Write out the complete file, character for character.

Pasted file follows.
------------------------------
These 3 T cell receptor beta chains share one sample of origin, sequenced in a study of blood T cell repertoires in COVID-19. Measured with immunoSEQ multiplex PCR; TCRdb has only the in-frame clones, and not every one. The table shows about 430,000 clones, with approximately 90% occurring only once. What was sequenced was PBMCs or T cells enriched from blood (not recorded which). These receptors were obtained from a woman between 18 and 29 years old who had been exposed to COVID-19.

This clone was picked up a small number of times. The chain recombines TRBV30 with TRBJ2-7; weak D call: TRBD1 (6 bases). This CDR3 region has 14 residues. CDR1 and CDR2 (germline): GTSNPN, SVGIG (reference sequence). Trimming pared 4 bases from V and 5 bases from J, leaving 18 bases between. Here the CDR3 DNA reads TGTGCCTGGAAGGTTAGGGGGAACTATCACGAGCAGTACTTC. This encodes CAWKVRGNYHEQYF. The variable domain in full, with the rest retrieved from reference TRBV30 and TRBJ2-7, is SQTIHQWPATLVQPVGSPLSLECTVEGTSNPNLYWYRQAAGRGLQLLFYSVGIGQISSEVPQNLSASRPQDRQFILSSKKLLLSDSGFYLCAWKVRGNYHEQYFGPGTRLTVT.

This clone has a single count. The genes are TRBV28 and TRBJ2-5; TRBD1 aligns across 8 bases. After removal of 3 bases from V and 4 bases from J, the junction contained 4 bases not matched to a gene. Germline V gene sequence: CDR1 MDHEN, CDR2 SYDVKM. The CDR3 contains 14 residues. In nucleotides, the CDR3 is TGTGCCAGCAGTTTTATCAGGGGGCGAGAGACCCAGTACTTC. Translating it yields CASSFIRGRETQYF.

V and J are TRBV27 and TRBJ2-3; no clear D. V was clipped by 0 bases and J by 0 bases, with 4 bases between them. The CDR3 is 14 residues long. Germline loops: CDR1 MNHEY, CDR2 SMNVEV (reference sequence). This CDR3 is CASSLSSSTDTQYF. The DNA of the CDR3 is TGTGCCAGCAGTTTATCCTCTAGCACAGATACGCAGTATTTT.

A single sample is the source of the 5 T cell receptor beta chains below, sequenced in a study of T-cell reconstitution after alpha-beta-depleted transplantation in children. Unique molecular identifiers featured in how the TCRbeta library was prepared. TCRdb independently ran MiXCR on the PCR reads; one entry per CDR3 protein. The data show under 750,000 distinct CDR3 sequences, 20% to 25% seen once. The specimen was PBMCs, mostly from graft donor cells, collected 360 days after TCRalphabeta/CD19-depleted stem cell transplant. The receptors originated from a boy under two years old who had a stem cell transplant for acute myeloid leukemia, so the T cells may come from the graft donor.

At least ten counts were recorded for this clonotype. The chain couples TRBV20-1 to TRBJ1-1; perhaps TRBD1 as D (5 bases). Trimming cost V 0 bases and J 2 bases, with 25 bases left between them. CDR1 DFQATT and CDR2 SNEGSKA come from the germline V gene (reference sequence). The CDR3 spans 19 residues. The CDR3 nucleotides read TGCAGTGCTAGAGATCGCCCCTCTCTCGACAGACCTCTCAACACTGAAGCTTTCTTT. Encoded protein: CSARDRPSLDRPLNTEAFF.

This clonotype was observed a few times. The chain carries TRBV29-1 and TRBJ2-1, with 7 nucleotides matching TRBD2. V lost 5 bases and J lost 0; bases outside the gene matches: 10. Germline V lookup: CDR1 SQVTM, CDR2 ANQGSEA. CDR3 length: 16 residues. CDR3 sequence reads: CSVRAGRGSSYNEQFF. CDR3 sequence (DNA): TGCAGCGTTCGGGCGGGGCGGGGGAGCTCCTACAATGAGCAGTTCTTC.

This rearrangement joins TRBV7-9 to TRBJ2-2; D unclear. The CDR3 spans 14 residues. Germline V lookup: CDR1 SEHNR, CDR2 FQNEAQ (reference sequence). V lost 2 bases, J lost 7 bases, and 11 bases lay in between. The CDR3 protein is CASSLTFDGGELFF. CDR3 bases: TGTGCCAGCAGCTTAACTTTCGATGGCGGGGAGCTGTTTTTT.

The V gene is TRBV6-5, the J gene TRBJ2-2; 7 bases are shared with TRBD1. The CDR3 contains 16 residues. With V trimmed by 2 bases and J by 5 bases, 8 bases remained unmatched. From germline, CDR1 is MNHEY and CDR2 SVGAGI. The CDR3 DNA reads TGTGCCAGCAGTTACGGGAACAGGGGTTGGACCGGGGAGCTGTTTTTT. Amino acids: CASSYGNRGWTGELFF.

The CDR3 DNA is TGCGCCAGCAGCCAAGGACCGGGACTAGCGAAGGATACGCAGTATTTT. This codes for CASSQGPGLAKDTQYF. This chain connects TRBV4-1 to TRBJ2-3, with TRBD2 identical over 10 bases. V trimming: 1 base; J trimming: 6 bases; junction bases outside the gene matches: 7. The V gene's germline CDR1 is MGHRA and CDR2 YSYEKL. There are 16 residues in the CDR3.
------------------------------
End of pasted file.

These 3 T cell receptor beta chains share one sample of origin, sequenced in a study of blood T cell repertoires in COVID-19. Measured with immunoSEQ multiplex PCR; TCRdb has only the in-frame clones, and not every one. The table shows about 430,000 clones, with approximately 90% occurring only once. What was sequenced was PBMCs or T cells enriched from blood (not recorded which). These receptors were obtained from a woman between 18 and 29 years old who had been exposed to COVID-19.

This clone was picked up a small number of times. The chain recombines TRBV30 with TRBJ2-7; weak D call: TRBD1 (6 bases). This CDR3 region has 14 residues. CDR1 and CDR2 (germline): GTSNPN, SVGIG (reference sequence). Trimming pared 4 bases from V and 5 bases from J, leaving 18 bases between. Here the CDR3 DNA reads TGTGCCTGGAAGGTTAGGGGGAACTATCACGAGCAGTACTTC. This encodes CAWKVRGNYHEQYF. The variable domain in full, with the rest retrieved from reference TRBV30 and TRBJ2-7, is SQTIHQWPATLVQPVGSPLSLECTVEGTSNPNLYWYRQAAGRGLQLLFYSVGIGQISSEVPQNLSASRPQDRQFILSSKKLLLSDSGFYLCAWKVRGNYHEQYFGPGTRLTVT.

This clone has a single count. The genes are TRBV28 and TRBJ2-5; TRBD1 aligns across 8 bases. After removal of 3 bases from V and 4 bases from J, the junction contained 4 bases not matched to a gene. Germline V gene sequence: CDR1 MDHEN, CDR2 SYDVKM. The CDR3 contains 14 residues. In nucleotides, the CDR3 is TGTGCCAGCAGTTTTATCAGGGGGCGAGAGACCCAGTACTTC. Translating it yields CASSFIRGRETQYF.

V and J are TRBV27 and TRBJ2-3; no clear D. V was clipped by 0 bases and J by 0 bases, with 4 bases between them. The CDR3 is 14 residues long. Germline loops: CDR1 MNHEY, CDR2 SMNVEV (reference sequence). This CDR3 is CASSLSSSTDTQYF. The DNA of the CDR3 is TGTGCCAGCAGTTTATCCTCTAGCACAGATACGCAGTATTTT.

A single sample is the source of the 5 T cell receptor beta chains below, sequenced in a study of T-cell reconstitution after alpha-beta-depleted transplantation in children. Unique molecular identifiers featured in how the TCRbeta library was prepared. TCRdb independently ran MiXCR on the PCR reads; one entry per CDR3 protein. The data show under 750,000 distinct CDR3 sequences, 20% to 25% seen once. The specimen was PBMCs, mostly from graft donor cells, collected 360 days after TCRalphabeta/CD19-depleted stem cell transplant. The receptors originated from a boy under two years old who had a stem cell transplant for acute myeloid leukemia, so the T cells may come from the graft donor.

At least ten counts were recorded for this clonotype. The chain couples TRBV20-1 to TRBJ1-1; perhaps TRBD1 as D (5 bases). Trimming cost V 0 bases and J 2 bases, with 25 bases left between them. CDR1 DFQATT and CDR2 SNEGSKA come from the germline V gene (reference sequence). The CDR3 spans 19 residues. The CDR3 nucleotides read TGCAGTGCTAGAGATCGCCCCTCTCTCGACAGACCTCTCAACACTGAAGCTTTCTTT. Encoded protein: CSARDRPSLDRPLNTEAFF.

This clonotype was observed a few times. The chain carries TRBV29-1 and TRBJ2-1, with 7 nucleotides matching TRBD2. V lost 5 bases and J lost 0; bases outside the gene matches: 10. Germline V lookup: CDR1 SQVTM, CDR2 ANQGSEA. CDR3 length: 16 residues. CDR3 sequence reads: CSVRAGRGSSYNEQFF. CDR3 sequence (DNA): TGCAGCGTTCGGGCGGGGCGGGGGAGCTCCTACAATGAGCAGTTCTTC.

This rearrangement joins TRBV7-9 to TRBJ2-2; D unclear. The CDR3 spans 14 residues. Germline V lookup: CDR1 SEHNR, CDR2 FQNEAQ (reference sequence). V lost 2 bases, J lost 7 bases, and 11 bases lay in between. The CDR3 protein is CASSLTFDGGELFF. CDR3 bases: TGTGCCAGCAGCTTAACTTTCGATGGCGGGGAGCTGTTTTTT.

The V gene is TRBV6-5, the J gene TRBJ2-2; 7 bases are shared with TRBD1. The CDR3 contains 16 residues. With V trimmed by 2 bases and J by 5 bases, 8 bases remained unmatched. From germline, CDR1 is MNHEY and CDR2 SVGAGI. The CDR3 DNA reads TGTGCCAGCAGTTACGGGAACAGGGGTTGGACCGGGGAGCTGTTTTTT. Amino acids: CASSYGNRGWTGELFF.

The CDR3 DNA is TGCGCCAGCAGCCAAGGACCGGGACTAGCGAAGGATACGCAGTATTTT. This codes for CASSQGPGLAKDTQYF. This chain connects TRBV4-1 to TRBJ2-3, with TRBD2 identical over 10 bases. V trimming: 1 base; J trimming: 6 bases; junction bases outside the gene matches: 7. The V gene's germline CDR1 is MGHRA and CDR2 YSYEKL. There are 16 residues in the CDR3.